‘On a noisy polemic’ is enhanced by a choral accompaniment to the folksong-like melody. Vocal glissandi and shouted speech wittily emphasize the word ‘bitch’, and more humour occurs at the words ‘O Death, it’s my opinion’ where, to the marking Andante religioso, the phrase is set to a mocking plagal cadence. In ‘On the death of Robert Ruisseaux’ Maw pairs the voices (latterly as a stark two-part canon) to create a sombre elegy.
With its swift pace and gradual crescendo, ‘On a henpecked country squire’ gives a vivid portrayal of the husband literally nagged to death. Altos and sopranos chase each other in imitation, then basses and tenors follow suit. The ‘lady famed for her caprice’ finds her ephemeral character evoked through the word-painting of the word ‘butterfly’; and equally her want of ‘goodness’ as the second syllable of the word lands on a biting dissonance.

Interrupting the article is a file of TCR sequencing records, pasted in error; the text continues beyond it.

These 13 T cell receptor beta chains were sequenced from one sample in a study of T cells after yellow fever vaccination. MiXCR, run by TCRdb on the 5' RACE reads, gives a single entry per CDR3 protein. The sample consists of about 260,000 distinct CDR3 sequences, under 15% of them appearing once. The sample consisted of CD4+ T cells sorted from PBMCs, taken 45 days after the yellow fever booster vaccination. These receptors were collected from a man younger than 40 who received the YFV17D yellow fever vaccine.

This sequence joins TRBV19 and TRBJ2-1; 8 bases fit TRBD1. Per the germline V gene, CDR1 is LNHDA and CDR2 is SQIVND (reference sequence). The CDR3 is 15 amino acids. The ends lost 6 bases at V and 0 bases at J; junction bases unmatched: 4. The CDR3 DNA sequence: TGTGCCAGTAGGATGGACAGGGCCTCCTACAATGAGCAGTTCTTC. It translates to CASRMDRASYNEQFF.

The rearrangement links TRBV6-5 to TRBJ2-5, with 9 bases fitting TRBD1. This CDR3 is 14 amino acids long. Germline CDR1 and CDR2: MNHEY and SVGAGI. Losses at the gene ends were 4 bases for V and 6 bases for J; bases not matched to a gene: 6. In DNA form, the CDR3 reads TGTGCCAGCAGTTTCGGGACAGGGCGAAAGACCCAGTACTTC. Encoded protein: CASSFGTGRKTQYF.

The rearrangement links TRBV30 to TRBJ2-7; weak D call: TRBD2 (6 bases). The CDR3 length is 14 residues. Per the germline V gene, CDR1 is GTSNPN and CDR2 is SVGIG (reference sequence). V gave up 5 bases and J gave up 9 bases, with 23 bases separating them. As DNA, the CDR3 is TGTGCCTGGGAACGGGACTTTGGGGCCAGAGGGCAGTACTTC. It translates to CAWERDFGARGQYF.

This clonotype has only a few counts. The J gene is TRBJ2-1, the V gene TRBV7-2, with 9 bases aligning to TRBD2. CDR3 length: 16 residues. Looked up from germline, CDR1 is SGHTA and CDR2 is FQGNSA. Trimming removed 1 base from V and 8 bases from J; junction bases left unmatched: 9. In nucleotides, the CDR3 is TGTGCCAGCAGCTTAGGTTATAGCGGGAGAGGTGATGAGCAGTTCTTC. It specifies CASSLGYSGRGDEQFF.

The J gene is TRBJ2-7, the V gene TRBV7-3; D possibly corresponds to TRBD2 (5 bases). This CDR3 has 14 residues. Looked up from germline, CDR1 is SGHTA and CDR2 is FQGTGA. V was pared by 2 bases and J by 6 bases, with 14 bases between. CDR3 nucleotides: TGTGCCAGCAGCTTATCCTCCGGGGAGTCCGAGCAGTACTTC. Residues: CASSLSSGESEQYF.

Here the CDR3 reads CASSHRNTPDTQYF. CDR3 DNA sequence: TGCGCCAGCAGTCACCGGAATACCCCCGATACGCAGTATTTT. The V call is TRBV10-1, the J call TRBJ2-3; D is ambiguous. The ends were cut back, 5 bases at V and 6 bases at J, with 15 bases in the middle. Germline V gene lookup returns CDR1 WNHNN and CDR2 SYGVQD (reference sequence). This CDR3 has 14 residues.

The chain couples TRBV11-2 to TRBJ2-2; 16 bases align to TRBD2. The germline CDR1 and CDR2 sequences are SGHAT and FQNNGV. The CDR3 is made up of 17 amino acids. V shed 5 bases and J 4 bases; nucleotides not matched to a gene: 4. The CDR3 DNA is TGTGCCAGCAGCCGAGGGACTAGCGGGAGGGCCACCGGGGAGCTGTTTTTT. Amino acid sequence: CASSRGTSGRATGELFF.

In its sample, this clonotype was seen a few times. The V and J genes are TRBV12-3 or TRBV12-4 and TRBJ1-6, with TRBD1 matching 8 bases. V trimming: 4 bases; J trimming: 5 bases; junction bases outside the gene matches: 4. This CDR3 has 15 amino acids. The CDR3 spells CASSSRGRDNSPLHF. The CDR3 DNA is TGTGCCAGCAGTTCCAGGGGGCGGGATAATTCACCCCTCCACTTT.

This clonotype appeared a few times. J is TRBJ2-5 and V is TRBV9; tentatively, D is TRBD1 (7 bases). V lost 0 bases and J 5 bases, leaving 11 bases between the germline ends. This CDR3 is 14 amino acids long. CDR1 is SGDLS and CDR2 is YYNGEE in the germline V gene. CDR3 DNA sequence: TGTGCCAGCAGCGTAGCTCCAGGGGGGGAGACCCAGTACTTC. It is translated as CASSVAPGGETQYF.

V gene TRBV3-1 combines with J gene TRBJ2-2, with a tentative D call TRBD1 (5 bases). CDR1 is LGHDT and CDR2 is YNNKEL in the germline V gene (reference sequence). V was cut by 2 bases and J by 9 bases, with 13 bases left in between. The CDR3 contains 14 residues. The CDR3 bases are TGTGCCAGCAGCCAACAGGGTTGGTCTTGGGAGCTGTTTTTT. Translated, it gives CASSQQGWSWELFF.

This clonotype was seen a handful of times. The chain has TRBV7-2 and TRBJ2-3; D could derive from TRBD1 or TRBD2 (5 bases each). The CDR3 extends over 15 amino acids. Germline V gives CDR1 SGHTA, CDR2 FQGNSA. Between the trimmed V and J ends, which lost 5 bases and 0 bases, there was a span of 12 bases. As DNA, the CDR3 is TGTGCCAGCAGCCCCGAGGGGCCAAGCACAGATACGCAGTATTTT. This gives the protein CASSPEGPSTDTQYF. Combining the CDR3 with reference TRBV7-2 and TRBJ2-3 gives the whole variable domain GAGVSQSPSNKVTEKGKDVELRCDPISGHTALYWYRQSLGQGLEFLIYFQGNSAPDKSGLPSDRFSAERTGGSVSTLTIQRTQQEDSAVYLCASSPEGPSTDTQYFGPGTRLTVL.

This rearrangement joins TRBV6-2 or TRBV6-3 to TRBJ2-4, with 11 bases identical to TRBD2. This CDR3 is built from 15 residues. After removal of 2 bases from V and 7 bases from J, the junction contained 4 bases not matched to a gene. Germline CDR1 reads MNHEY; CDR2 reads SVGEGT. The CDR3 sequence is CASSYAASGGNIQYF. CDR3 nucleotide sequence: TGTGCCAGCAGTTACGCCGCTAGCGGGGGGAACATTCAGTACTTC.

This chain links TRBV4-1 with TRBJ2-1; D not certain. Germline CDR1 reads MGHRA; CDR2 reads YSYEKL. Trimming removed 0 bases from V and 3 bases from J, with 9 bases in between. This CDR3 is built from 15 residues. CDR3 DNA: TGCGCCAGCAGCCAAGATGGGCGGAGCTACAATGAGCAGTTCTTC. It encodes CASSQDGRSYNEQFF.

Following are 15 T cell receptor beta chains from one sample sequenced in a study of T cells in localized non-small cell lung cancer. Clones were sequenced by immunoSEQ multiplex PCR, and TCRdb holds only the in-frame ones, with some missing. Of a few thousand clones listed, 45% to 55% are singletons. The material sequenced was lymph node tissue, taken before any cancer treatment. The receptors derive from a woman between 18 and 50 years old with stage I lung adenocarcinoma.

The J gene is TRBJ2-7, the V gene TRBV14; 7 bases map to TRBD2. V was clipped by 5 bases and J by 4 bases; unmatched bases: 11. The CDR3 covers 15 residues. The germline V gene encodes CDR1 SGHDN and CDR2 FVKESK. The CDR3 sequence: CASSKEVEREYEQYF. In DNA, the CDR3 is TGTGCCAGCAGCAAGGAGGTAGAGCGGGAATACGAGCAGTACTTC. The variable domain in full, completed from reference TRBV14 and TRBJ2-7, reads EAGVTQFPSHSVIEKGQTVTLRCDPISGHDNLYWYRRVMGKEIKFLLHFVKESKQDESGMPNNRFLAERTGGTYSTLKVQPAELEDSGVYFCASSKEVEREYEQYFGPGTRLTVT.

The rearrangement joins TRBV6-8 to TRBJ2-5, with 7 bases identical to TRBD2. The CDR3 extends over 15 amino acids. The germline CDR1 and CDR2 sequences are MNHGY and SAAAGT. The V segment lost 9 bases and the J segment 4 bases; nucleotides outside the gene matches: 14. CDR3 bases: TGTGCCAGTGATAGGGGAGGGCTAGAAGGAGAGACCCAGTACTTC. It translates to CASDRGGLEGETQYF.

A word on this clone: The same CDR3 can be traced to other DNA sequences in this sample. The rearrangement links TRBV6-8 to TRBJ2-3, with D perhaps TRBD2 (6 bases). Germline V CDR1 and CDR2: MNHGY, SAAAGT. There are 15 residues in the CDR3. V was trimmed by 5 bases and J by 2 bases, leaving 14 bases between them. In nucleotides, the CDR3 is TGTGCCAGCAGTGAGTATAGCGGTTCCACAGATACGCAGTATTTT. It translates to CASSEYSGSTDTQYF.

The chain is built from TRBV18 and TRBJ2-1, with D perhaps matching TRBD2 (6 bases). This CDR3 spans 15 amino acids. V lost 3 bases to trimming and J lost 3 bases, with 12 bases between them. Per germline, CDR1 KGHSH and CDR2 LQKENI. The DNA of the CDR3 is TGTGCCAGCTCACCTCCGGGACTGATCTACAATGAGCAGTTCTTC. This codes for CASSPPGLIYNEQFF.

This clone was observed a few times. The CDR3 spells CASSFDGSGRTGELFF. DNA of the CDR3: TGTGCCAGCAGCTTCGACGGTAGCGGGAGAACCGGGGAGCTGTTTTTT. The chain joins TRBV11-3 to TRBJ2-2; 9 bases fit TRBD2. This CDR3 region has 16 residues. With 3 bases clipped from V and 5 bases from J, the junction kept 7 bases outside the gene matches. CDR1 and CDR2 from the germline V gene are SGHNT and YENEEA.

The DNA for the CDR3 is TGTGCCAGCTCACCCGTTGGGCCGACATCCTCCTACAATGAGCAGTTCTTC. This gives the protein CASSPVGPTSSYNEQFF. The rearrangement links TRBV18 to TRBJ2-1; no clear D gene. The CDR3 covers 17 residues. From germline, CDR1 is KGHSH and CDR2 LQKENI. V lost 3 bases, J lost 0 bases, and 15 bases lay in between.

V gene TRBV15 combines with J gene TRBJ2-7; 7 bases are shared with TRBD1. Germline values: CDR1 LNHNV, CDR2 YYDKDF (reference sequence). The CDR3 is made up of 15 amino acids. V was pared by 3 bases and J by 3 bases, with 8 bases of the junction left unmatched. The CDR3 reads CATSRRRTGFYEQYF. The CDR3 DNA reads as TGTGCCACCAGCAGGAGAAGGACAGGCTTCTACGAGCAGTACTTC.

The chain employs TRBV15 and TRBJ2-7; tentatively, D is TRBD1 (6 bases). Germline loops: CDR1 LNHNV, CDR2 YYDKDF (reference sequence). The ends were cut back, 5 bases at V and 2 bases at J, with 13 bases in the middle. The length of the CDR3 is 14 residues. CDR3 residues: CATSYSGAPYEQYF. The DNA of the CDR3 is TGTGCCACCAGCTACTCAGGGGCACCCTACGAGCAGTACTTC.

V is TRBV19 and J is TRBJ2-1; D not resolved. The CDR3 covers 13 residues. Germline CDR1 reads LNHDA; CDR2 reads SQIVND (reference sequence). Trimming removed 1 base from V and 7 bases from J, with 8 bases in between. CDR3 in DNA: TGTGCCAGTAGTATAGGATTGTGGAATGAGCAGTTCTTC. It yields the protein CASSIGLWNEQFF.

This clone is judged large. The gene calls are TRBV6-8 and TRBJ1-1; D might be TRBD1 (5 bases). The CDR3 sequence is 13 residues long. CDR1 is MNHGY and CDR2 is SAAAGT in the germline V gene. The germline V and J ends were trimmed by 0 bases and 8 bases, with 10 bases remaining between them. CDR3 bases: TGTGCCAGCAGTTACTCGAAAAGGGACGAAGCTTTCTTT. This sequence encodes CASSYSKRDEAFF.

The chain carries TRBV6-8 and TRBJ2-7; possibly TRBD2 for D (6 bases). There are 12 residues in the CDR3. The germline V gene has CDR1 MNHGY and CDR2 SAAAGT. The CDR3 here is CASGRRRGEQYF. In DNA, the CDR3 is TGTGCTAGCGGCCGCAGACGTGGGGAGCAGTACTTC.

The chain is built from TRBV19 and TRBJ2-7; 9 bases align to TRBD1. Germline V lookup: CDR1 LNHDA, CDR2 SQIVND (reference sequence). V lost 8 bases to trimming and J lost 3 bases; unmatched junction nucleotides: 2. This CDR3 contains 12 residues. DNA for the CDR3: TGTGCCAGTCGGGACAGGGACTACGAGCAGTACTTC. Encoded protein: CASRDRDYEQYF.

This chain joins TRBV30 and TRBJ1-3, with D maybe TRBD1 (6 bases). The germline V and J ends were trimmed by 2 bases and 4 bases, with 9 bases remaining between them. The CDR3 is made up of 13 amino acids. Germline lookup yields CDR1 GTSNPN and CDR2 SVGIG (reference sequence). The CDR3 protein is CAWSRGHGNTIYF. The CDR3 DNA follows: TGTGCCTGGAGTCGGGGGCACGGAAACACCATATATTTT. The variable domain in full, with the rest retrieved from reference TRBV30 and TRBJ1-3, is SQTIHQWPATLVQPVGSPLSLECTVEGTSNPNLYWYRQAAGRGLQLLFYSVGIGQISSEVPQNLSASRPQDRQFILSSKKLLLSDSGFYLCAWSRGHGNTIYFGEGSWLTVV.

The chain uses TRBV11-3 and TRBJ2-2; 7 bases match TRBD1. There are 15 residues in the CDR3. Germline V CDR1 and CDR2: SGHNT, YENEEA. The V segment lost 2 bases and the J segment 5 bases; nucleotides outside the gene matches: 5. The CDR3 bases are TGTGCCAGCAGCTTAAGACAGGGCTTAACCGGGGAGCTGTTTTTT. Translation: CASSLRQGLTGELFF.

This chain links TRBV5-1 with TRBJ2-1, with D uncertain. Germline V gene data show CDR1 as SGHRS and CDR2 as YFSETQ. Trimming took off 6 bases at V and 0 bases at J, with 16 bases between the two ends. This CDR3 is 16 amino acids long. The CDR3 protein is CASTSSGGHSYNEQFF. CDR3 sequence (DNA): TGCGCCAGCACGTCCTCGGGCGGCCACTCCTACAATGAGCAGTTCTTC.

Clearly Burns did not like the eponymous ‘Andrew Turner’! The epigram recounts that the Devil planned to ‘mak’ a swine’, but changing his mind he ‘shaped it something like a man / And ca’d it Andrew Turner’. Maw tells the tale to a rollicking tune with tattoo-like accompaniment.
from notes by Andrew Burn © 2007
|Maw: One foot in Eden still, I stand & other choral works|
'Nicholas Maw comes out of that excellent group of British composers born in the 30s. Congratulations to Hyperion for producing this CD, which is not ...
'Schola Cantorum, Oxford's premier mixed choir, connects deeply with Maw's Romanticism, and gives a rich, sound-driven account … more Maw, say I' ...» More